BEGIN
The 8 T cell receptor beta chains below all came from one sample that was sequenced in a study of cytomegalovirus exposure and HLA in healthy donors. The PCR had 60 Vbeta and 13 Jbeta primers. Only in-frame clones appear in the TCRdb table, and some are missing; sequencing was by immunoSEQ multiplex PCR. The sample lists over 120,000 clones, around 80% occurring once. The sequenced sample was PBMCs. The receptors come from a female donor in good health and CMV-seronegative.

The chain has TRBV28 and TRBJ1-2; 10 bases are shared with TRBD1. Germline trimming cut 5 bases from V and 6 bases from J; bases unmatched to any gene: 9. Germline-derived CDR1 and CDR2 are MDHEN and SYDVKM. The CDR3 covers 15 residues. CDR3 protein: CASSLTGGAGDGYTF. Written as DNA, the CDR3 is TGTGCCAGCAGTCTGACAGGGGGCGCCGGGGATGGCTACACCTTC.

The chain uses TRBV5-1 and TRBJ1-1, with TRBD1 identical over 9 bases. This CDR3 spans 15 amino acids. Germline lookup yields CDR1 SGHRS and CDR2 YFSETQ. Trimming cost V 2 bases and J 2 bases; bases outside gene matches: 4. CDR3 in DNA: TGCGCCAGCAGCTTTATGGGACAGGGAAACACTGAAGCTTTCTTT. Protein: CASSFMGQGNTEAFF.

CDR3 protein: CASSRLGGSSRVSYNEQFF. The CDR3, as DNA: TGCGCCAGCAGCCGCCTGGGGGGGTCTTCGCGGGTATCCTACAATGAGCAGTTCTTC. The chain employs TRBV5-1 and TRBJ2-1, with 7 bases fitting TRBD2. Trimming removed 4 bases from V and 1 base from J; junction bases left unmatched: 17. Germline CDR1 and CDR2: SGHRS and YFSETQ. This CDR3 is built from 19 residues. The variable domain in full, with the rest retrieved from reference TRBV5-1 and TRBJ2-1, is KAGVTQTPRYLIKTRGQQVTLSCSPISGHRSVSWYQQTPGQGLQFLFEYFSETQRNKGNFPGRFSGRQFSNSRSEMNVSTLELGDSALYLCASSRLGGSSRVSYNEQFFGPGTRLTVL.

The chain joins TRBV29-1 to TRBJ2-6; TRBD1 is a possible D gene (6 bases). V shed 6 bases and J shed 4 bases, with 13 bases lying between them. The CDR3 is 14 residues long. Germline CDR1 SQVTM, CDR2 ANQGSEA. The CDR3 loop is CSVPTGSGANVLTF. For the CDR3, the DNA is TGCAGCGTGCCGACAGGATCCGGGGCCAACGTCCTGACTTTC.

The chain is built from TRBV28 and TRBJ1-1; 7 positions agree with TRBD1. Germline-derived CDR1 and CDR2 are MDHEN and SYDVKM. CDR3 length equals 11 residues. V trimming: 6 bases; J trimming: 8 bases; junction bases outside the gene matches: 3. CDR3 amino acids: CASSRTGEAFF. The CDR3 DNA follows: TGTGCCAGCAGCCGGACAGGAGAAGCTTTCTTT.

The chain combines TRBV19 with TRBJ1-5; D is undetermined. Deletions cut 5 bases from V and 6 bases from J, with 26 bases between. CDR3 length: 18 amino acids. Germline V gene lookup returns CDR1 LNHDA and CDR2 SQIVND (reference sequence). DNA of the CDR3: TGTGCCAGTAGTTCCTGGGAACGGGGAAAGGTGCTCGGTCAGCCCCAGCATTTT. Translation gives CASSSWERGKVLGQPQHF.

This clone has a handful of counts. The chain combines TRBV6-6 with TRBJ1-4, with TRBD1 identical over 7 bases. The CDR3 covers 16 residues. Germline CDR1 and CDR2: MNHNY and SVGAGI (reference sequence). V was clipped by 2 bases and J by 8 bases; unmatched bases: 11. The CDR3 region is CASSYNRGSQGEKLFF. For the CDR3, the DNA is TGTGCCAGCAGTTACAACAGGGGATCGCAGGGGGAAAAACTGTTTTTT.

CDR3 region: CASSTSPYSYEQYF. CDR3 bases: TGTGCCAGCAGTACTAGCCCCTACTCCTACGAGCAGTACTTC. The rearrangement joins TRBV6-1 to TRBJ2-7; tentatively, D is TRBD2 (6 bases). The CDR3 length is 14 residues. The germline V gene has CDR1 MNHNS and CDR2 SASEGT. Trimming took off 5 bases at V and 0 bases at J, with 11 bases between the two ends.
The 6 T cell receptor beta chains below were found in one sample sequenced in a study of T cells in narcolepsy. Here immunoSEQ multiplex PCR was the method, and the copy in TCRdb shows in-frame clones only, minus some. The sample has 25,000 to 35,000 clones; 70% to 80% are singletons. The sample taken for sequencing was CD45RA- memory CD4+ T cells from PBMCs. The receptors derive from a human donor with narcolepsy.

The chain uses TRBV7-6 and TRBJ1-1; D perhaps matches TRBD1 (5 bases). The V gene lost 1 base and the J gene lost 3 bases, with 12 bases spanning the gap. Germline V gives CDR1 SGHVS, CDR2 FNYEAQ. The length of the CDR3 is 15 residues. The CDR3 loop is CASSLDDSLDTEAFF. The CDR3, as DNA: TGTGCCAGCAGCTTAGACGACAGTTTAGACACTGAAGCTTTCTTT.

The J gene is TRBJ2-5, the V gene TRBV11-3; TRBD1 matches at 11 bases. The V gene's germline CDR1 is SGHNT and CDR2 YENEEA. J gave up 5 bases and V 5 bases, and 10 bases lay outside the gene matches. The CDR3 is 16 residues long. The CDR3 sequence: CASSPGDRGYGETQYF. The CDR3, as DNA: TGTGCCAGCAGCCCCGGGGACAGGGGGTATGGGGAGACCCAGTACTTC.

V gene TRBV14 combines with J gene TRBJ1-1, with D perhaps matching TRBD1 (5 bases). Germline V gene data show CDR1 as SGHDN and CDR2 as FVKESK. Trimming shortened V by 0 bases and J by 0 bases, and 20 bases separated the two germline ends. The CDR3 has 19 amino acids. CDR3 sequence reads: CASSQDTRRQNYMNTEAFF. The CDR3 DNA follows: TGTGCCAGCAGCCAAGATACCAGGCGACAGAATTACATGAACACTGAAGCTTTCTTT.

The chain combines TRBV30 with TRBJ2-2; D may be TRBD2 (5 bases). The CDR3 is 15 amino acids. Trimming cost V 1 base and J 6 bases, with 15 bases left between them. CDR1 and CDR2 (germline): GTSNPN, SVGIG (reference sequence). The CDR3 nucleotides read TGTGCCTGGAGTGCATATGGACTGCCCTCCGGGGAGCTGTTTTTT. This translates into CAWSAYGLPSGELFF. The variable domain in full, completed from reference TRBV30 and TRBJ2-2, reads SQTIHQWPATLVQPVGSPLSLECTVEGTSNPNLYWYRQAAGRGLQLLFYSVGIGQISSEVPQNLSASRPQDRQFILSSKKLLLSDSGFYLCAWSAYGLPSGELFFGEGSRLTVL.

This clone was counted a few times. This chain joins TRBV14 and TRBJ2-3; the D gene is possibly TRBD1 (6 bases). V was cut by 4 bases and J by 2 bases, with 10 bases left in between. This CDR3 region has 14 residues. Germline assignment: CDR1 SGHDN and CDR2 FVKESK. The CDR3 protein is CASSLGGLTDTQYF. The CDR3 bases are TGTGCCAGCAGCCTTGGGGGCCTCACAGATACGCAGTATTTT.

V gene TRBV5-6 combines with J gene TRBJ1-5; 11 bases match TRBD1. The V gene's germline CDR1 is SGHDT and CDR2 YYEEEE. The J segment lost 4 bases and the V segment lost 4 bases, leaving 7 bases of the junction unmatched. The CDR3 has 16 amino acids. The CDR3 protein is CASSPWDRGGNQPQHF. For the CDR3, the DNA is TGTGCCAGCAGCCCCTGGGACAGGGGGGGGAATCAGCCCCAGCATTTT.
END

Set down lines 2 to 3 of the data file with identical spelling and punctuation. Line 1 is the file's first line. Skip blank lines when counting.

The chain has TRBV28 and TRBJ1-2; 10 bases are shared with TRBD1. Germline trimming cut 5 bases from V and 6 bases from J; bases unmatched to any gene: 9. Germline-derived CDR1 and CDR2 are MDHEN and SYDVKM. The CDR3 covers 15 residues. CDR3 protein: CASSLTGGAGDGYTF. Written as DNA, the CDR3 is TGTGCCAGCAGTCTGACAGGGGGCGCCGGGGATGGCTACACCTTC.

The chain uses TRBV5-1 and TRBJ1-1, with TRBD1 identical over 9 bases. This CDR3 spans 15 amino acids. Germline lookup yields CDR1 SGHRS and CDR2 YFSETQ. Trimming cost V 2 bases and J 2 bases; bases outside gene matches: 4. CDR3 in DNA: TGCGCCAGCAGCTTTATGGGACAGGGAAACACTGAAGCTTTCTTT. Protein: CASSFMGQGNTEAFF.